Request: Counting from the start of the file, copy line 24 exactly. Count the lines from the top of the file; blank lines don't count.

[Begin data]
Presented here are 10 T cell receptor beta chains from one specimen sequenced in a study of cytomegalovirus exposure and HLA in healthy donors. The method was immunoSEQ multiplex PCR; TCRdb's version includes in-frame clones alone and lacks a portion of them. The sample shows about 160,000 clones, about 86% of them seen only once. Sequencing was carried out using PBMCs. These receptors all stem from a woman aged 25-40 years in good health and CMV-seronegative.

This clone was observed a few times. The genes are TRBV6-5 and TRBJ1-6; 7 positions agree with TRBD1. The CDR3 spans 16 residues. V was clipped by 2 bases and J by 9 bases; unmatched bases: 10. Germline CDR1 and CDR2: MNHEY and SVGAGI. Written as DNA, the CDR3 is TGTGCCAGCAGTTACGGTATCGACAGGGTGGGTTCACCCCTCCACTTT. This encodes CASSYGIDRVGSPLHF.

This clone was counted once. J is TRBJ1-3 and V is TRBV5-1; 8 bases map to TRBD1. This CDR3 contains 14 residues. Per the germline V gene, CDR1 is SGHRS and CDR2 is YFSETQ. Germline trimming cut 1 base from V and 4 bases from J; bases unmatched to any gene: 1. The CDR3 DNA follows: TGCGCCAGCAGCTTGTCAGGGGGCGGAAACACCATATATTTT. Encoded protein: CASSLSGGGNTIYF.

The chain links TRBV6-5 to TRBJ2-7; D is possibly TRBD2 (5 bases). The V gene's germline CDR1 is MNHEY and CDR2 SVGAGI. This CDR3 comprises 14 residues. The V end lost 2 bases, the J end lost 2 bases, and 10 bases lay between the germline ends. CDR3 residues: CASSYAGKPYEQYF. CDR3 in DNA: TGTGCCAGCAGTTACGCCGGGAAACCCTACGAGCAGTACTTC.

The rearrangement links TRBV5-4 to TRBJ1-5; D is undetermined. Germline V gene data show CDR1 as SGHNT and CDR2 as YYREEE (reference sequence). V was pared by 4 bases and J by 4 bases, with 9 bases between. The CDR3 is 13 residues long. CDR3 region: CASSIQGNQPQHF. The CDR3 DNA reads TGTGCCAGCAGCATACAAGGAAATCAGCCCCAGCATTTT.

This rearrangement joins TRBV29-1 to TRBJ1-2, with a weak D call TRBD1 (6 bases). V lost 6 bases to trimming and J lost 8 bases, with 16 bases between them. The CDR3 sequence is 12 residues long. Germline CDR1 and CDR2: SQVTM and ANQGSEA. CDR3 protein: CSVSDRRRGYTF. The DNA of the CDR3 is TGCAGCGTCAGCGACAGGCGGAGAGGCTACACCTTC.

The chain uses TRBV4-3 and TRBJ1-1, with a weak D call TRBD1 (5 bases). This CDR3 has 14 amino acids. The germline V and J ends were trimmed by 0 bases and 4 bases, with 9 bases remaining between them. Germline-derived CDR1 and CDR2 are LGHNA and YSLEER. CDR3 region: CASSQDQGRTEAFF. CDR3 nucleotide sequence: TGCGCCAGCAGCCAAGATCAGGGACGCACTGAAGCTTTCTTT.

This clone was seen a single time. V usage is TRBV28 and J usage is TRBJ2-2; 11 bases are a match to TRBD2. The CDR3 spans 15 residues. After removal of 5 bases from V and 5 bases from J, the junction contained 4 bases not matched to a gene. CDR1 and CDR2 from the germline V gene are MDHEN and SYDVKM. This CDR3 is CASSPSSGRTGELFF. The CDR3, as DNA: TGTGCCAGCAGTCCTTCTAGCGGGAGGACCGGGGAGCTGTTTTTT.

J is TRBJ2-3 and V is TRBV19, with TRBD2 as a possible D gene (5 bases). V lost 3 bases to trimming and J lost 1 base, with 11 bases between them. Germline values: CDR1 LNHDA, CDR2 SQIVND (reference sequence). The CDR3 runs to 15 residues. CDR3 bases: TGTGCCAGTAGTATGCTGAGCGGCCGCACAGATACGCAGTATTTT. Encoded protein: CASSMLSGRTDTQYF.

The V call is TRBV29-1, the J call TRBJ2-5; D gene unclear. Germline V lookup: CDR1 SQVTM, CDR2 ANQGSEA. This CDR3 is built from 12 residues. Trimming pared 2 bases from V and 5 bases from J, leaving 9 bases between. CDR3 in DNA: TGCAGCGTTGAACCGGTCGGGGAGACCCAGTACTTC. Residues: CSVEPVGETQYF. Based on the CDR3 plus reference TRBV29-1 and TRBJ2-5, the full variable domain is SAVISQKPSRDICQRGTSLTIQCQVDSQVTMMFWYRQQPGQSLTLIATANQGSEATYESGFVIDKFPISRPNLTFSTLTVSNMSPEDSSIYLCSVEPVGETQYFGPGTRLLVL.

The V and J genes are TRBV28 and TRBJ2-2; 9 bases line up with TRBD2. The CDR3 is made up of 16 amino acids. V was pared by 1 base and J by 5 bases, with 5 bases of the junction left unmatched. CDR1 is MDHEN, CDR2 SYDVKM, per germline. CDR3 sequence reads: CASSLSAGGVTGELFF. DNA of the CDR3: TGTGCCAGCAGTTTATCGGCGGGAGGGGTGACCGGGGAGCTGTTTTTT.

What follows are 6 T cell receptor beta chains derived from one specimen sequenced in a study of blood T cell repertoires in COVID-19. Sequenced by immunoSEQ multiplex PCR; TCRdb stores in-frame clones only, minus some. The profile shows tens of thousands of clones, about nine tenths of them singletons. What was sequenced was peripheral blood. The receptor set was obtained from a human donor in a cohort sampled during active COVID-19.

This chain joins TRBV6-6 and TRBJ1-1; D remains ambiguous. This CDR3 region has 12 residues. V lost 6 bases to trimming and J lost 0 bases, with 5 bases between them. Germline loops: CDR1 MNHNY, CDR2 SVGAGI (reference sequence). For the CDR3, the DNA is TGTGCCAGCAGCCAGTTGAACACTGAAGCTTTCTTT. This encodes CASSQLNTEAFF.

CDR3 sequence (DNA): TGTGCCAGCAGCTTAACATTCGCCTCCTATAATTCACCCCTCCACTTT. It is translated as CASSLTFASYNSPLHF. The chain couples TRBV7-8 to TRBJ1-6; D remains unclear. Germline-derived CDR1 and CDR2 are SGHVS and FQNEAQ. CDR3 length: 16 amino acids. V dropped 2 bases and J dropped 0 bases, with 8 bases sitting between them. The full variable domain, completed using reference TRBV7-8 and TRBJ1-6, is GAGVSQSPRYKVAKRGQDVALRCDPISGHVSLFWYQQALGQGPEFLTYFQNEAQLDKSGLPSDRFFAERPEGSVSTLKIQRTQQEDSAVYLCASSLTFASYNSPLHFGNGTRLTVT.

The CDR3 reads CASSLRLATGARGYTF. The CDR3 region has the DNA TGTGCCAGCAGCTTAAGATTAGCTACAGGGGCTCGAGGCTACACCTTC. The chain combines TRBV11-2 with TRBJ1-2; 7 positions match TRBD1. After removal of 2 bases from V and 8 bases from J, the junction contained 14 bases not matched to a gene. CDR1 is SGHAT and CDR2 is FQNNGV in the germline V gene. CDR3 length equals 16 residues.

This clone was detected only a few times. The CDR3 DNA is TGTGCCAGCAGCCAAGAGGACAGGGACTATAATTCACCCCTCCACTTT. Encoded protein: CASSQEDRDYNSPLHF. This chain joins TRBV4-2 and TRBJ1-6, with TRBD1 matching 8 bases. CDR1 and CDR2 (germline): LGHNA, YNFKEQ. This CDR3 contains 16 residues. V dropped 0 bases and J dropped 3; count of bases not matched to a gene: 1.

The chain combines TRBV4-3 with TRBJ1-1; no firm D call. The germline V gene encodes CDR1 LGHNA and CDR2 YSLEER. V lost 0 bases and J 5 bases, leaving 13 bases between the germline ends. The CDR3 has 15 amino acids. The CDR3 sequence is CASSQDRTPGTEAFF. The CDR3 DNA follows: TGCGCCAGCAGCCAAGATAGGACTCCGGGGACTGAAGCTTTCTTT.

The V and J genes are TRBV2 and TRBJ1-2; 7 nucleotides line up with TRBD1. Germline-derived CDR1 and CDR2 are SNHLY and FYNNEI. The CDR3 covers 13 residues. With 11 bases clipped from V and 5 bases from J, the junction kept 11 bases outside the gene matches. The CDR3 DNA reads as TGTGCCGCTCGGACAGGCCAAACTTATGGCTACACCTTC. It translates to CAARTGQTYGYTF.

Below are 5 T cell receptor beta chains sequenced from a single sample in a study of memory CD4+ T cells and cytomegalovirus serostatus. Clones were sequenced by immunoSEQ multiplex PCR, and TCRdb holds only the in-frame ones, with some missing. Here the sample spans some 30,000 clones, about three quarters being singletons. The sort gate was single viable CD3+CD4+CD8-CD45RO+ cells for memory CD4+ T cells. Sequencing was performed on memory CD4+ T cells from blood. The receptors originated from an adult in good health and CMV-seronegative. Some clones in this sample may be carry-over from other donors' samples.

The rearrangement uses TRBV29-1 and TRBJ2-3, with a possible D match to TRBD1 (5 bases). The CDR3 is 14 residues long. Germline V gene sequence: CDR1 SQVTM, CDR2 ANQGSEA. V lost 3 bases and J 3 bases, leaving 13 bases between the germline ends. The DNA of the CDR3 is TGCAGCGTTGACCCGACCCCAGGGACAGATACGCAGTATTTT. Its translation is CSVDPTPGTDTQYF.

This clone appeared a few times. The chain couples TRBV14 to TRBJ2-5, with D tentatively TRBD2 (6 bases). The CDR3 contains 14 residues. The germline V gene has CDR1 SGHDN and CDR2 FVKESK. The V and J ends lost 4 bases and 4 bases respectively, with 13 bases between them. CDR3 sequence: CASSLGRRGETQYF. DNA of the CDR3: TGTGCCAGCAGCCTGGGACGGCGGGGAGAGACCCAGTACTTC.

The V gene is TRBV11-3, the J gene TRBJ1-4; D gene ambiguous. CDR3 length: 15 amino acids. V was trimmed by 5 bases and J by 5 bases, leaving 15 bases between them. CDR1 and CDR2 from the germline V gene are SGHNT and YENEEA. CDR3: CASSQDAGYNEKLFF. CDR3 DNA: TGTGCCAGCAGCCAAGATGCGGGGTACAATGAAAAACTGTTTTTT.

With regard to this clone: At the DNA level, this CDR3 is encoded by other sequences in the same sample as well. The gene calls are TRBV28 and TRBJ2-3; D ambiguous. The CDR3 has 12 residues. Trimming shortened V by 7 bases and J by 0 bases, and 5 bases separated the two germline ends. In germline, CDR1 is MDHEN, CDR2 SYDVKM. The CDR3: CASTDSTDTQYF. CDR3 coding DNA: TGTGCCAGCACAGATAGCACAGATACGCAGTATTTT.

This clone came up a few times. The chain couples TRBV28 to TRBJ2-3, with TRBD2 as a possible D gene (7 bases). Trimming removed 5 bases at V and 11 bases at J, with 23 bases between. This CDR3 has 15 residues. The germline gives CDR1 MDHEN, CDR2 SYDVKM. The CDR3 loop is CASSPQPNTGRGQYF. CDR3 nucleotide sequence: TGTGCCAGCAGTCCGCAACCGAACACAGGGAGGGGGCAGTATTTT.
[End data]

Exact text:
This clone came up a few times. The chain couples TRBV28 to TRBJ2-3, with TRBD2 as a possible D gene (7 bases). Trimming removed 5 bases at V and 11 bases at J, with 23 bases between. This CDR3 has 15 residues. The germline gives CDR1 MDHEN, CDR2 SYDVKM. The CDR3 loop is CASSPQPNTGRGQYF. CDR3 nucleotide sequence: TGTGCCAGCAGTCCGCAACCGAACACAGGGAGGGGGCAGTATTTT.